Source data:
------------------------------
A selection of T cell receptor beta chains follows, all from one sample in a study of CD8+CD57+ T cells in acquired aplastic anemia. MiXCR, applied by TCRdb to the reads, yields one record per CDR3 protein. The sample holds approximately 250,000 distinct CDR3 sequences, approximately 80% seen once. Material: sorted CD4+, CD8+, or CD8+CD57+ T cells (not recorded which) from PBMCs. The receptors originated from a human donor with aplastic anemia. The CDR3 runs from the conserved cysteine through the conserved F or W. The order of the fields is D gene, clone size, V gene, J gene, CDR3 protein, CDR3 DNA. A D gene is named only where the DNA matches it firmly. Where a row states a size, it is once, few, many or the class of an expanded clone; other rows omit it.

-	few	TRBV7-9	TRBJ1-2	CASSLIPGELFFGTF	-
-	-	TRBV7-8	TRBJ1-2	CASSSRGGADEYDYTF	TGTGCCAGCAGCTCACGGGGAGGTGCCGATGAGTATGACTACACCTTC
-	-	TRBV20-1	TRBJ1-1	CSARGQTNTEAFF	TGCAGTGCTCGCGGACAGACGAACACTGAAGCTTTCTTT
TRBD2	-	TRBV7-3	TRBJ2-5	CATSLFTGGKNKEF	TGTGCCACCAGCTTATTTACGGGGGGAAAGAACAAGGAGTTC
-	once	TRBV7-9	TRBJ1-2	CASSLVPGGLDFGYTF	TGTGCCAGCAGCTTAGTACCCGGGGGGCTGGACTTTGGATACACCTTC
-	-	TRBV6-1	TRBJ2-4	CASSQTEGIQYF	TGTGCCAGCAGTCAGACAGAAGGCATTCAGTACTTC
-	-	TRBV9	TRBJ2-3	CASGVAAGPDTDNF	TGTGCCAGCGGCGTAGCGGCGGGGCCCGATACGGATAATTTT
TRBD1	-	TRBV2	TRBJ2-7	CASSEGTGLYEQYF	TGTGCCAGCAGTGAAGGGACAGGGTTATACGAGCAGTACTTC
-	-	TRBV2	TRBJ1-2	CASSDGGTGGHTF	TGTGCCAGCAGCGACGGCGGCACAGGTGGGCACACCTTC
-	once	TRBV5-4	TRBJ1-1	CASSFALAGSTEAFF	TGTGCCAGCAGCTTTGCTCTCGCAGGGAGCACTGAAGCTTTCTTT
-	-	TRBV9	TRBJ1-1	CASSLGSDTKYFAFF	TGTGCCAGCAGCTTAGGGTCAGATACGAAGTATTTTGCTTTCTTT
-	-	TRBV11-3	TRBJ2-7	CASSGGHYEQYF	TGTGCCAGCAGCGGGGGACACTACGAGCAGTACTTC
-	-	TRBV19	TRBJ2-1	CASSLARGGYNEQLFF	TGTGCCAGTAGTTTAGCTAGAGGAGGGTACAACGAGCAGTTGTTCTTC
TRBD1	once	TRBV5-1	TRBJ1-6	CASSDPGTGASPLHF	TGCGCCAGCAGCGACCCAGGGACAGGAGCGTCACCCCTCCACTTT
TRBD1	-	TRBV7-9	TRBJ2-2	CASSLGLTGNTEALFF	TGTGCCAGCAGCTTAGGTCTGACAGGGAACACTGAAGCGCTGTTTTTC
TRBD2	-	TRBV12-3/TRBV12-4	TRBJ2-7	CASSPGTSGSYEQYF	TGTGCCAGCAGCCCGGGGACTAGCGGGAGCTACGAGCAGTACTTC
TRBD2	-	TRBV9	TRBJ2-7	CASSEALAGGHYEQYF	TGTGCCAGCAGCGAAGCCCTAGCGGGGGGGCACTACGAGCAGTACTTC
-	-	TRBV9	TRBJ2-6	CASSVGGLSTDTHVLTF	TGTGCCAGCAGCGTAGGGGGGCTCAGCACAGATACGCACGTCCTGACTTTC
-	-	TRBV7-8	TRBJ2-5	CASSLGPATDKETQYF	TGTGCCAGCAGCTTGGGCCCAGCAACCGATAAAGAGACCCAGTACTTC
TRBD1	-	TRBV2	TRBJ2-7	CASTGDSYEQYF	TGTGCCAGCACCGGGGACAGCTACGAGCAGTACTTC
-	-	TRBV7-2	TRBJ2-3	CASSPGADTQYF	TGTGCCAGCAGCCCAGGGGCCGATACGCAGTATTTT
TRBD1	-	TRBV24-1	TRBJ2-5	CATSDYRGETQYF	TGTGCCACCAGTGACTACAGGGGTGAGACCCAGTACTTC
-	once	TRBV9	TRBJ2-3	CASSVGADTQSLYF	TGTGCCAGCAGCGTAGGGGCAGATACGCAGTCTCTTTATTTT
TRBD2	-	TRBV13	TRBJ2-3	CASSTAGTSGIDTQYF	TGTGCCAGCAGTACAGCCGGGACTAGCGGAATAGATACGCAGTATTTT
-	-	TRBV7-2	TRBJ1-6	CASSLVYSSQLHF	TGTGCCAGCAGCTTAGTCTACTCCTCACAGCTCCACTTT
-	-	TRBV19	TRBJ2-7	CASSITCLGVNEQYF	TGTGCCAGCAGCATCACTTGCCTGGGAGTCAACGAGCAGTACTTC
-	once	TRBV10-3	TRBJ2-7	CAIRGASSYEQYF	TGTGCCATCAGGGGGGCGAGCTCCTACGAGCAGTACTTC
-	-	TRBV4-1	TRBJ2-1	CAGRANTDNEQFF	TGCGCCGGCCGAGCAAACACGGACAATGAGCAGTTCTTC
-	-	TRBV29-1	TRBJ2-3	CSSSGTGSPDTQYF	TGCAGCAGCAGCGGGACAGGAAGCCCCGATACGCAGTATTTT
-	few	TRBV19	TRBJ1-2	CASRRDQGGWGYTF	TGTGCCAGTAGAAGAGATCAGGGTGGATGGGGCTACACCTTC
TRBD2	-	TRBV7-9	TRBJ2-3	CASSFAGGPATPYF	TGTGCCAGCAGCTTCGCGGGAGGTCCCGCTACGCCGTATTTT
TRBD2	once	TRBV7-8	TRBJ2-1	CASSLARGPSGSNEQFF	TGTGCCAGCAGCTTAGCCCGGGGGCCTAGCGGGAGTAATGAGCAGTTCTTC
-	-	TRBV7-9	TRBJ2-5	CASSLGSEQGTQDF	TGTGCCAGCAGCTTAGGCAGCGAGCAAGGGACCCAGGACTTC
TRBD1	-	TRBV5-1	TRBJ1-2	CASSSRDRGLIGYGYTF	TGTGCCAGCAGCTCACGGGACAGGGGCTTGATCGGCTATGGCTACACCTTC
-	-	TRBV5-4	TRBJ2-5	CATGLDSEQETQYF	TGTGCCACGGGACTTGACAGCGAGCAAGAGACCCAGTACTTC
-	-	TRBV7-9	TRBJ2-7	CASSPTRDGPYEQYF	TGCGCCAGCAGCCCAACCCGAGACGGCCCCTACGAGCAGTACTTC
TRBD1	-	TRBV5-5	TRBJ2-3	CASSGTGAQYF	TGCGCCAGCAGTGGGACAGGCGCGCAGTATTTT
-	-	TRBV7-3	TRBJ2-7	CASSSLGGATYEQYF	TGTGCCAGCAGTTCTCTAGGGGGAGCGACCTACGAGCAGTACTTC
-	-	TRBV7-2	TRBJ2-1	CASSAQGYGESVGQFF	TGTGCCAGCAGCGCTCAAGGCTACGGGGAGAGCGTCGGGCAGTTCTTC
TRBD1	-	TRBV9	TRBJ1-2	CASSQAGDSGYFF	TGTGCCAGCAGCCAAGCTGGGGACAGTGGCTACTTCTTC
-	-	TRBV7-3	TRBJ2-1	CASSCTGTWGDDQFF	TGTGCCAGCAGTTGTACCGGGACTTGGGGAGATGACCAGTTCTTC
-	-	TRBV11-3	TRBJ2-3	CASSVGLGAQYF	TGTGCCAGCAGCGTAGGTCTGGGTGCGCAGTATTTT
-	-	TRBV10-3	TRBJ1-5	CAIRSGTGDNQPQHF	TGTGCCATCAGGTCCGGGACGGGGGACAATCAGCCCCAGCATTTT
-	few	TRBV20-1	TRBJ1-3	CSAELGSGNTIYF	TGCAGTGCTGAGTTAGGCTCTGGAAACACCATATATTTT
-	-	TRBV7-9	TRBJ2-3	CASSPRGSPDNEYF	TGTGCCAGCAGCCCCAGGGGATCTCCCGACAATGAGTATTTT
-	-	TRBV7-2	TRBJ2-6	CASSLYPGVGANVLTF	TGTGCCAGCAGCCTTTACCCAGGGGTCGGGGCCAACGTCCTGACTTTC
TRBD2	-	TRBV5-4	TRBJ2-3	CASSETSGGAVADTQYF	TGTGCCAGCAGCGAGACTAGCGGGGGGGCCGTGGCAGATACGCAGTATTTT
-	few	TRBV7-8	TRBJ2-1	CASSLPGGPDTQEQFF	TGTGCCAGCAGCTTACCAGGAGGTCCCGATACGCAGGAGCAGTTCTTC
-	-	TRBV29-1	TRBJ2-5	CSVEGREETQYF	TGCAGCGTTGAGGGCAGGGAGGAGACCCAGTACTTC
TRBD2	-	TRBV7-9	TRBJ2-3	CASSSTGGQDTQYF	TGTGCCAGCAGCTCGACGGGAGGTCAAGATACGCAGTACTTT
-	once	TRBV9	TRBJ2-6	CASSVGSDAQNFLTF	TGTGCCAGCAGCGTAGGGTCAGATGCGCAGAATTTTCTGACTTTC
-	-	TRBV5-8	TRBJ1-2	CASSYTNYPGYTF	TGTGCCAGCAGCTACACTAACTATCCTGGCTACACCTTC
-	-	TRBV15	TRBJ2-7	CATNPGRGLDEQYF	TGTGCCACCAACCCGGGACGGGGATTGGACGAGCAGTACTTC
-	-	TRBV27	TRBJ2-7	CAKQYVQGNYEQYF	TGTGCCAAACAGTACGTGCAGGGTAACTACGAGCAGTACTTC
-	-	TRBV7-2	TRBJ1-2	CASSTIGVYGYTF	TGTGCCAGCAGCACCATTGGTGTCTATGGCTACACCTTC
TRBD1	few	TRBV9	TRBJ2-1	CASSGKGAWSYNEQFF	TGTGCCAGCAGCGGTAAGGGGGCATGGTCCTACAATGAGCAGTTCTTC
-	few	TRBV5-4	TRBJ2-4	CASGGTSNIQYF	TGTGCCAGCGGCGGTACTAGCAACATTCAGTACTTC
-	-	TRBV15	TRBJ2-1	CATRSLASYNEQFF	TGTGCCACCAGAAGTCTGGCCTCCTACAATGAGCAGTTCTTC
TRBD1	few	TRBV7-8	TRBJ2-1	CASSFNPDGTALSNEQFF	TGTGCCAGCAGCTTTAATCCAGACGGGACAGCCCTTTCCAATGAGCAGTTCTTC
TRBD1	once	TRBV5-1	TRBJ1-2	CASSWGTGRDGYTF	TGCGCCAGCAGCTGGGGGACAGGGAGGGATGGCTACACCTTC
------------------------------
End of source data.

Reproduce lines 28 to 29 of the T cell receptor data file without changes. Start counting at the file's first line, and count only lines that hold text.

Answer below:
-	once	TRBV10-3	TRBJ2-7	CAIRGASSYEQYF	TGTGCCATCAGGGGGGCGAGCTCCTACGAGCAGTACTTC
-	-	TRBV4-1	TRBJ2-1	CAGRANTDNEQFF	TGCGCCGGCCGAGCAAACACGGACAATGAGCAGTTCTTC